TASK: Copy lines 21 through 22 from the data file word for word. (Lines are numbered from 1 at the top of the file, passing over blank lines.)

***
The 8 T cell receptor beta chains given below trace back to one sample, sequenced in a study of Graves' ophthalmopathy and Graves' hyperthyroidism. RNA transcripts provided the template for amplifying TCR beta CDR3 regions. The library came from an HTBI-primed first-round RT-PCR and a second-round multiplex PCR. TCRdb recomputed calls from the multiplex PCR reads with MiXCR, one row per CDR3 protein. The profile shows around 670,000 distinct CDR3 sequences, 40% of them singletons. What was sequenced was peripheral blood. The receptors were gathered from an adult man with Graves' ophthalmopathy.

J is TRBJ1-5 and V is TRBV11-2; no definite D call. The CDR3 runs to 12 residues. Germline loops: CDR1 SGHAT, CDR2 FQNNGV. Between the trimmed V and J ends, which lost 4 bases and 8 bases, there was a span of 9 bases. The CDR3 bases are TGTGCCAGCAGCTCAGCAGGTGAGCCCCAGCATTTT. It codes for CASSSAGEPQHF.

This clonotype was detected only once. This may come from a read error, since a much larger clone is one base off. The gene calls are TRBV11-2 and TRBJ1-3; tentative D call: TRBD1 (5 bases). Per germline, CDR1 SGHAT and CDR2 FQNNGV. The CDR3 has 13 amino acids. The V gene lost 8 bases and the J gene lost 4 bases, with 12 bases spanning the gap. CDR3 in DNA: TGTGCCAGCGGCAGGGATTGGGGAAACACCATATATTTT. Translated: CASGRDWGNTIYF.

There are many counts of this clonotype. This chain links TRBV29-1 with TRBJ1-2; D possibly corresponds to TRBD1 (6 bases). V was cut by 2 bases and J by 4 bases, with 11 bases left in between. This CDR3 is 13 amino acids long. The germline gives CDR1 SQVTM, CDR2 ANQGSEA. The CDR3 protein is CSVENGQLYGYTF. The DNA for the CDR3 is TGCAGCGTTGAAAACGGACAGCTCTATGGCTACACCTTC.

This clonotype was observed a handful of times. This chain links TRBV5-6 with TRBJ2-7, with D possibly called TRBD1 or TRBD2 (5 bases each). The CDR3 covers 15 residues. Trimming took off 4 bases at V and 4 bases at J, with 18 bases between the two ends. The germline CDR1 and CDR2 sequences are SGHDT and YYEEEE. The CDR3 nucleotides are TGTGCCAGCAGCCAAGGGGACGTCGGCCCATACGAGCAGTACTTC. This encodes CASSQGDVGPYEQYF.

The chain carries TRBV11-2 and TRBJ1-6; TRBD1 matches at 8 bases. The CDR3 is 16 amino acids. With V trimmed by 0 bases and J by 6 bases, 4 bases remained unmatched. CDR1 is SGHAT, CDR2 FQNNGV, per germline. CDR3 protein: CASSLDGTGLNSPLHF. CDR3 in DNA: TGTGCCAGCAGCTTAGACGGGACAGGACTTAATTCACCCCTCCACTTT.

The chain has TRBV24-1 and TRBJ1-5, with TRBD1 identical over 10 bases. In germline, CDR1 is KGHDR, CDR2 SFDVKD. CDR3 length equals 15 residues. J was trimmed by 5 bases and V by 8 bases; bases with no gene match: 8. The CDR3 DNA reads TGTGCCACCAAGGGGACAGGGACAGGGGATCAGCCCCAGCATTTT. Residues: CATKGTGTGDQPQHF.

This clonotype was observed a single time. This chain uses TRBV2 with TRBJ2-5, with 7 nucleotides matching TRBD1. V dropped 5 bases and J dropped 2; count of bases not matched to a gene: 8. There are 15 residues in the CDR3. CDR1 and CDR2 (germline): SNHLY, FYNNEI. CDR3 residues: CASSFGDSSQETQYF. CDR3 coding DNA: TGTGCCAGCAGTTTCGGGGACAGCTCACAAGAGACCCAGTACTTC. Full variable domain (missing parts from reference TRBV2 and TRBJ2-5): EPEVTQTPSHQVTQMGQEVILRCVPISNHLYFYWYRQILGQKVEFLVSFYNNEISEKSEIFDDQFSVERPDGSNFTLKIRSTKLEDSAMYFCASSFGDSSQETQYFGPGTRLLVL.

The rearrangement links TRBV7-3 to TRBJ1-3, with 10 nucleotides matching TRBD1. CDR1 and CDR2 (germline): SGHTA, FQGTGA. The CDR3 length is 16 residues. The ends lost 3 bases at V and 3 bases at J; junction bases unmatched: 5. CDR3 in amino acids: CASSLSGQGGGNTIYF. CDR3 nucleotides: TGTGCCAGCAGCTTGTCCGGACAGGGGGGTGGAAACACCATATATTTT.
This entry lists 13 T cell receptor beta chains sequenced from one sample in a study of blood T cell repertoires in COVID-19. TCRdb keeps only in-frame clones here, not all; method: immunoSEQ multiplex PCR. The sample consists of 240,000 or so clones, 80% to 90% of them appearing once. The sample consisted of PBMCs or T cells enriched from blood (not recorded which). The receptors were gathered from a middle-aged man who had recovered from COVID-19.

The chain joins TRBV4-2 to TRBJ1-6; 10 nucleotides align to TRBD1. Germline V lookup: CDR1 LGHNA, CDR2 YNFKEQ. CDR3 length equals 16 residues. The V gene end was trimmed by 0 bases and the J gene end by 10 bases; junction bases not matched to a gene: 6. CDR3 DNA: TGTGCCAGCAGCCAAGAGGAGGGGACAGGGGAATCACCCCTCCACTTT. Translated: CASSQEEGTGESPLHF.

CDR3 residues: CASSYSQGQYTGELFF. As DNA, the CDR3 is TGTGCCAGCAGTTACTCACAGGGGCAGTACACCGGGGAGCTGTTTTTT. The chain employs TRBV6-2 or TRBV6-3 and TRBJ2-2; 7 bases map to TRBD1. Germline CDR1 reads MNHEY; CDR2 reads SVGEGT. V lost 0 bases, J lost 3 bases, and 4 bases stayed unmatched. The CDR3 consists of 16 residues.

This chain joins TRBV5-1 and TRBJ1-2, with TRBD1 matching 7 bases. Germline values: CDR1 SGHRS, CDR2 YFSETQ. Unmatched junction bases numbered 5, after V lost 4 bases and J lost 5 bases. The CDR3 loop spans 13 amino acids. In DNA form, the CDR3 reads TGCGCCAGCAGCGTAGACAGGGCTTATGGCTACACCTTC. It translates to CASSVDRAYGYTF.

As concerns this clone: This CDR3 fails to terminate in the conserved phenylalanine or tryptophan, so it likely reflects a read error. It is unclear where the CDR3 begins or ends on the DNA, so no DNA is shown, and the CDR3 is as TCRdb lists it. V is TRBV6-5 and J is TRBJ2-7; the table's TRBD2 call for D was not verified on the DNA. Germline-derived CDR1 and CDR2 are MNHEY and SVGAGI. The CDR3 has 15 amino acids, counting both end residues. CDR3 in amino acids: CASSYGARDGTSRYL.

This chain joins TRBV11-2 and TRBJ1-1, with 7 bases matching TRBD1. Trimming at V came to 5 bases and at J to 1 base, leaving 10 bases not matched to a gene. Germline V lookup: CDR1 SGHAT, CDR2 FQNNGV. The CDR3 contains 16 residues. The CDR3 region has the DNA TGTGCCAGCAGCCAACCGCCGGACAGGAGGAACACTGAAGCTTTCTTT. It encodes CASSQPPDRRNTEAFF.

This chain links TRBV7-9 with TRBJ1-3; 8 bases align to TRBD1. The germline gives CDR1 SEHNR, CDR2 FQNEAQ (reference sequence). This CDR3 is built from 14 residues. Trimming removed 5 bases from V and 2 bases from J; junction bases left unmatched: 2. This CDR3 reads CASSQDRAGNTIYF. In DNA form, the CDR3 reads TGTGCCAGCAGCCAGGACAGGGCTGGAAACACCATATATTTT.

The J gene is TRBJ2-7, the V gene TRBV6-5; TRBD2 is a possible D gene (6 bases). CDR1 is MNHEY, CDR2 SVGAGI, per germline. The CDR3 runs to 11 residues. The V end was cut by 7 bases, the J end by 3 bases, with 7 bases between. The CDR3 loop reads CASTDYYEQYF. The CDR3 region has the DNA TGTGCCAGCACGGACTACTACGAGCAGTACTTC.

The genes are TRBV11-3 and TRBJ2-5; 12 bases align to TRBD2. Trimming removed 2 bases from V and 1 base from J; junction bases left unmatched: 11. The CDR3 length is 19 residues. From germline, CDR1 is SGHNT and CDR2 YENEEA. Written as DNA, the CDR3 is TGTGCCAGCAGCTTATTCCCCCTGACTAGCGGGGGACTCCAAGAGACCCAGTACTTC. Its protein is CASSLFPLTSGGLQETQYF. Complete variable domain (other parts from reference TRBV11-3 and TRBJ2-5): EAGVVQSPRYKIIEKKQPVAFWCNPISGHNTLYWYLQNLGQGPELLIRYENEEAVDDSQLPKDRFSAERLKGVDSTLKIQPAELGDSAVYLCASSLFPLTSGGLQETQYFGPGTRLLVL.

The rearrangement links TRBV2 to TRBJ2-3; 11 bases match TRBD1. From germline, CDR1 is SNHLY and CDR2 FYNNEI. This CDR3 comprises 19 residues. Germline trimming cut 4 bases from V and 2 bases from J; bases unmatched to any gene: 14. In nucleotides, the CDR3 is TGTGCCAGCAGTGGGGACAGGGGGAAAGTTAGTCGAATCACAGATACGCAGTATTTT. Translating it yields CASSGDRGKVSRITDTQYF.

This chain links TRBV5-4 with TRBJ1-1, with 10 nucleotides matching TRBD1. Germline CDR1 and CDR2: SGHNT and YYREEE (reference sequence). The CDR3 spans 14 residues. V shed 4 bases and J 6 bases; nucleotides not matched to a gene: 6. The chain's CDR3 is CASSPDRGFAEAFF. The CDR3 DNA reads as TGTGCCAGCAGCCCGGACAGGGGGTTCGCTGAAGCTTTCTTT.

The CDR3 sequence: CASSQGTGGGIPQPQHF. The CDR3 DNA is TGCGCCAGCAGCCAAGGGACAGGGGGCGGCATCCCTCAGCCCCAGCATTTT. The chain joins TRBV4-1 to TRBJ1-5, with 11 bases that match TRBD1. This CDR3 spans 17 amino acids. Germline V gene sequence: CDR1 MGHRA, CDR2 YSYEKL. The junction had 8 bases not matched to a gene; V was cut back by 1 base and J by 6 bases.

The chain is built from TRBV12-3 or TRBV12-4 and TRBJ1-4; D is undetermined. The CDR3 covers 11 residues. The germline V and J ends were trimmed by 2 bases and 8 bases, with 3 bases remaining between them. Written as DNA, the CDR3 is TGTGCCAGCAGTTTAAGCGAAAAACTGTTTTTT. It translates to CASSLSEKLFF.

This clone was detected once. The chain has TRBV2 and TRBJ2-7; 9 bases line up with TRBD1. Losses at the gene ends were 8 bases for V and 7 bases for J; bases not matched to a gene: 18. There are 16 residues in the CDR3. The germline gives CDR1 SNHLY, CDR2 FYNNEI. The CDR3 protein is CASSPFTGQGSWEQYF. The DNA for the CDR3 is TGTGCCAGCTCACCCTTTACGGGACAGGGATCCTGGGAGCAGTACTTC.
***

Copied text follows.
The CDR3 sequence: CASSQGTGGGIPQPQHF. The CDR3 DNA is TGCGCCAGCAGCCAAGGGACAGGGGGCGGCATCCCTCAGCCCCAGCATTTT. The chain joins TRBV4-1 to TRBJ1-5, with 11 bases that match TRBD1. This CDR3 spans 17 amino acids. Germline V gene sequence: CDR1 MGHRA, CDR2 YSYEKL. The junction had 8 bases not matched to a gene; V was cut back by 1 base and J by 6 bases.

The chain is built from TRBV12-3 or TRBV12-4 and TRBJ1-4; D is undetermined. The CDR3 covers 11 residues. The germline V and J ends were trimmed by 2 bases and 8 bases, with 3 bases remaining between them. Written as DNA, the CDR3 is TGTGCCAGCAGTTTAAGCGAAAAACTGTTTTTT. It translates to CASSLSEKLFF.